My feelings as we walk away are definitely mixed. It’s been such a big part of my life for the last five years, and the way I approached the job, the fighters and coaches weren’t just names on a list for me. I really got to know a lot of them very well, and I was very much invested in their future and seeing their success. I’ve met so many amazing people. I’ve learned so much about myself, this industry, and I really forged a path for myself that was not easy. I’m proud of what I’ve accomplished. It’s certainly going to be strange not working on fights, not communicating with the fighters and trainers  at the level I’ve been for the last five years. I will miss it. I’ll miss the energy it creates, the high intensity of things, and of course, the reward of seeing it all come together on fight night.”

After speaking with Jen I then approached several fighters, fans, coaches, and partners to help express their thoughts on USKA’s goodbye.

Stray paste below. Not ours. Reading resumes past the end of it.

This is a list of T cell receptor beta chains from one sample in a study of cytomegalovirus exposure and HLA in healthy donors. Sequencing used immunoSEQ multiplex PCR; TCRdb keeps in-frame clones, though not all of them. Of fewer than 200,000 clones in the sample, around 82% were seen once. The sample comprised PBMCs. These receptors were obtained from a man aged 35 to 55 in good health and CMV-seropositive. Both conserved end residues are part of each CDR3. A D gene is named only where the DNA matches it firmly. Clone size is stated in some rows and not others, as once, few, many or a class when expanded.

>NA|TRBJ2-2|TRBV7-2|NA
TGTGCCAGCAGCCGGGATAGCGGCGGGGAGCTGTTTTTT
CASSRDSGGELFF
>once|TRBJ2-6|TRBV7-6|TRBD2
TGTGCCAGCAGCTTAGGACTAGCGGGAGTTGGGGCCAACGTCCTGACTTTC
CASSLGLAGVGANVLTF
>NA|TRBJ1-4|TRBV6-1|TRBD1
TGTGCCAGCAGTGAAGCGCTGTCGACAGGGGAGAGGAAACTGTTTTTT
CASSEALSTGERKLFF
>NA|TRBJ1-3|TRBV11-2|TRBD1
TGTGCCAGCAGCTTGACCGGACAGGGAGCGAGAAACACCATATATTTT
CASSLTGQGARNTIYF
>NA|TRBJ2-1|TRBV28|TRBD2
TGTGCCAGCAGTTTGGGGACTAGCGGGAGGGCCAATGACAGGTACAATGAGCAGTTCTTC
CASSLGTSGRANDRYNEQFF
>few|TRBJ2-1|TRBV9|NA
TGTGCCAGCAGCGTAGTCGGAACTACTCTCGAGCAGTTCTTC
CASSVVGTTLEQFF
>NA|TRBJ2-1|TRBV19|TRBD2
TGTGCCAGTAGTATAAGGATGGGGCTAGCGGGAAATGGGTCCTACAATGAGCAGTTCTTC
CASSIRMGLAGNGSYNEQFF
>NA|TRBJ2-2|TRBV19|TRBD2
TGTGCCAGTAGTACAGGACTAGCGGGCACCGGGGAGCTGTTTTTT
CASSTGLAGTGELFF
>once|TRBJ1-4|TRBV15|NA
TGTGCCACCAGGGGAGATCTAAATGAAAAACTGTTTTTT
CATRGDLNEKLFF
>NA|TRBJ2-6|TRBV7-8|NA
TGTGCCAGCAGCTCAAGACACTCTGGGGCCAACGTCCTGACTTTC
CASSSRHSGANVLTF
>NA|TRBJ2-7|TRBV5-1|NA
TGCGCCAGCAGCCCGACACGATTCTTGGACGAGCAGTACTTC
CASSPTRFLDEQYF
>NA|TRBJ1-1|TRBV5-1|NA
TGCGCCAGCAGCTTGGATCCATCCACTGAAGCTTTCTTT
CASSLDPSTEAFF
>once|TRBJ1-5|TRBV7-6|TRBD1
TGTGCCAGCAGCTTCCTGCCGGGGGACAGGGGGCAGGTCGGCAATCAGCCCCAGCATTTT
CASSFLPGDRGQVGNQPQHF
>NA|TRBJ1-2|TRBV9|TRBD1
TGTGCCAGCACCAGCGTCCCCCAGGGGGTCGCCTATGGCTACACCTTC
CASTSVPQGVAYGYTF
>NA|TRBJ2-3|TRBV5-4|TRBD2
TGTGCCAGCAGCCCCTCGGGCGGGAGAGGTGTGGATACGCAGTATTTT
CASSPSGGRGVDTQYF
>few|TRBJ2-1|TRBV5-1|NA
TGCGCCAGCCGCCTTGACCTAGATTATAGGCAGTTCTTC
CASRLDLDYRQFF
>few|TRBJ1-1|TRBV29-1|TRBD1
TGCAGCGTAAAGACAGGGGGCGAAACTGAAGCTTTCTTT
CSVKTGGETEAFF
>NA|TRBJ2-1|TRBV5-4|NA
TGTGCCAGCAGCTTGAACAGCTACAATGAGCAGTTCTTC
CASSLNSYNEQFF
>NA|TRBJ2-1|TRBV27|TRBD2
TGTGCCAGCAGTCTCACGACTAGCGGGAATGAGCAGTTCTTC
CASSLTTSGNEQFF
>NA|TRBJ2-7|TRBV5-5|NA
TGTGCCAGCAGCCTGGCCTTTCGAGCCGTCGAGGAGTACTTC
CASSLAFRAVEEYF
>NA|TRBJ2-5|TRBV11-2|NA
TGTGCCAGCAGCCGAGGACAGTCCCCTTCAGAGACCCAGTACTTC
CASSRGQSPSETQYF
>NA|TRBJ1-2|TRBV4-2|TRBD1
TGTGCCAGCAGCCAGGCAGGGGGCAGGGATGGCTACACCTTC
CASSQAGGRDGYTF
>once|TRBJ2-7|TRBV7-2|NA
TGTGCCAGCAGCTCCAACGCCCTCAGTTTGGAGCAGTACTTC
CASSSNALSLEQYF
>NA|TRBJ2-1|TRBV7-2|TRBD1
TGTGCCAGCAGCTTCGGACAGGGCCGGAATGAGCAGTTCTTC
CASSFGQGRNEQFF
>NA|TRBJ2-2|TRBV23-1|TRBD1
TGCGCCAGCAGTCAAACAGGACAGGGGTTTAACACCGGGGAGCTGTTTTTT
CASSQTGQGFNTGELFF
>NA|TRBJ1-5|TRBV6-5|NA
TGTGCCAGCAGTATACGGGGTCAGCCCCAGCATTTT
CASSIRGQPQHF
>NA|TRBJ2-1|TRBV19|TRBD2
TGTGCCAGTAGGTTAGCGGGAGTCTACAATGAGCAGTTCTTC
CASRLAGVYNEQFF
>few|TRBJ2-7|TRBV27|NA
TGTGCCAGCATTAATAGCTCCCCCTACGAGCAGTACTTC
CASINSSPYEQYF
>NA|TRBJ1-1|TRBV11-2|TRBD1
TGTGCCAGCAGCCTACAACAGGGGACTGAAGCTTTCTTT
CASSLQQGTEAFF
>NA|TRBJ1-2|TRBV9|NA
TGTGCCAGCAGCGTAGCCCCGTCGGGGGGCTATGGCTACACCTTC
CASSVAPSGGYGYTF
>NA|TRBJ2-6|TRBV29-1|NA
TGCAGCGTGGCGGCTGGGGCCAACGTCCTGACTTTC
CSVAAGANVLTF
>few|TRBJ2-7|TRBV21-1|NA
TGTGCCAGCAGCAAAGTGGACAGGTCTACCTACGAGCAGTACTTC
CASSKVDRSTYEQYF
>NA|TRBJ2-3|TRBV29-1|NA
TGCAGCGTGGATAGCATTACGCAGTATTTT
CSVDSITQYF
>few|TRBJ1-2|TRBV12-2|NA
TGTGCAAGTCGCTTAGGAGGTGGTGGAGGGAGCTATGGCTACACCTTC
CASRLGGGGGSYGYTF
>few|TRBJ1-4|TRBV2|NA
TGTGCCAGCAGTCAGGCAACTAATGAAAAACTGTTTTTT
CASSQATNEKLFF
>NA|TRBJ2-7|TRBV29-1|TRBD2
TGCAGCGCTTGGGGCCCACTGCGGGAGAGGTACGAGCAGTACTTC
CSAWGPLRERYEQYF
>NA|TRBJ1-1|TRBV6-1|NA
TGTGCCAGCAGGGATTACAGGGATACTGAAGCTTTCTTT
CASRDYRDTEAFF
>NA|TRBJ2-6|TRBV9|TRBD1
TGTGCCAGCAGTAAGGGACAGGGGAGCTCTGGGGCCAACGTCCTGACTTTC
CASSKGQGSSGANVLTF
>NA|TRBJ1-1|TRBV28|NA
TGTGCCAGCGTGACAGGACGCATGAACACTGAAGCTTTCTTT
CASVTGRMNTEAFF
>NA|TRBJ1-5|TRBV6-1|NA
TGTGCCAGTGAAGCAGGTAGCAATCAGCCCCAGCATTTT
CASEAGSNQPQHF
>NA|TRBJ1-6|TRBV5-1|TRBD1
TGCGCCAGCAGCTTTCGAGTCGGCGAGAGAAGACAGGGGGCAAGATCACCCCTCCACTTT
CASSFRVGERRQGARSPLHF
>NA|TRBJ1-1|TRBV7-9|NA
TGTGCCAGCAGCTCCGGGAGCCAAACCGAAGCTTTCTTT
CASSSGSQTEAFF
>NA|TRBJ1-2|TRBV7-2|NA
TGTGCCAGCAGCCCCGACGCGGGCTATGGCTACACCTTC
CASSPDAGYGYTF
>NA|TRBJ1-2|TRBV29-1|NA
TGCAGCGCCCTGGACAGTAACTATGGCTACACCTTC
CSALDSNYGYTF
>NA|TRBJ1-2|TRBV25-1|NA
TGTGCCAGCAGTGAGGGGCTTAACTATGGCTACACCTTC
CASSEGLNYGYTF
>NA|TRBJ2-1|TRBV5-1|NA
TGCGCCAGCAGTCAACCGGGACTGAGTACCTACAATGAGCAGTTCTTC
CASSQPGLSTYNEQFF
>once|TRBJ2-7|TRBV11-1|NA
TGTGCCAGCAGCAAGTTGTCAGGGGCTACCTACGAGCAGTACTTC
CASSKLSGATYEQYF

Gary Grant Jr –  “I have made a lot of great friends in the fight business. None greater then Irv Althouse.”

Bill Algeo – “I’m sad to hear about the closing of the USKA organization. I’ve fought Muay Thai for them and really appreciated how to they took care of the their fighters/coaches like family. They made a huge impact on the Muay Thai community and will be deeply missed.”

Mark Krumrine Jr. – “Favorite moment…. Getting done having a war with Brad mountain and the first person to meet me after the fight was Irv with a hug thanking me for the fight we put on. And that’s basically how he treated the fighters. Like family and because he cared about us all so much.”

Zak Kelly – “Irv is a great guy who always puts the fighters first. I’ve fought for him close to a dozen times and have my students and teammates fights for him many times as well. I’m always grateful for the opportunities the USKA team has given myself and my team.”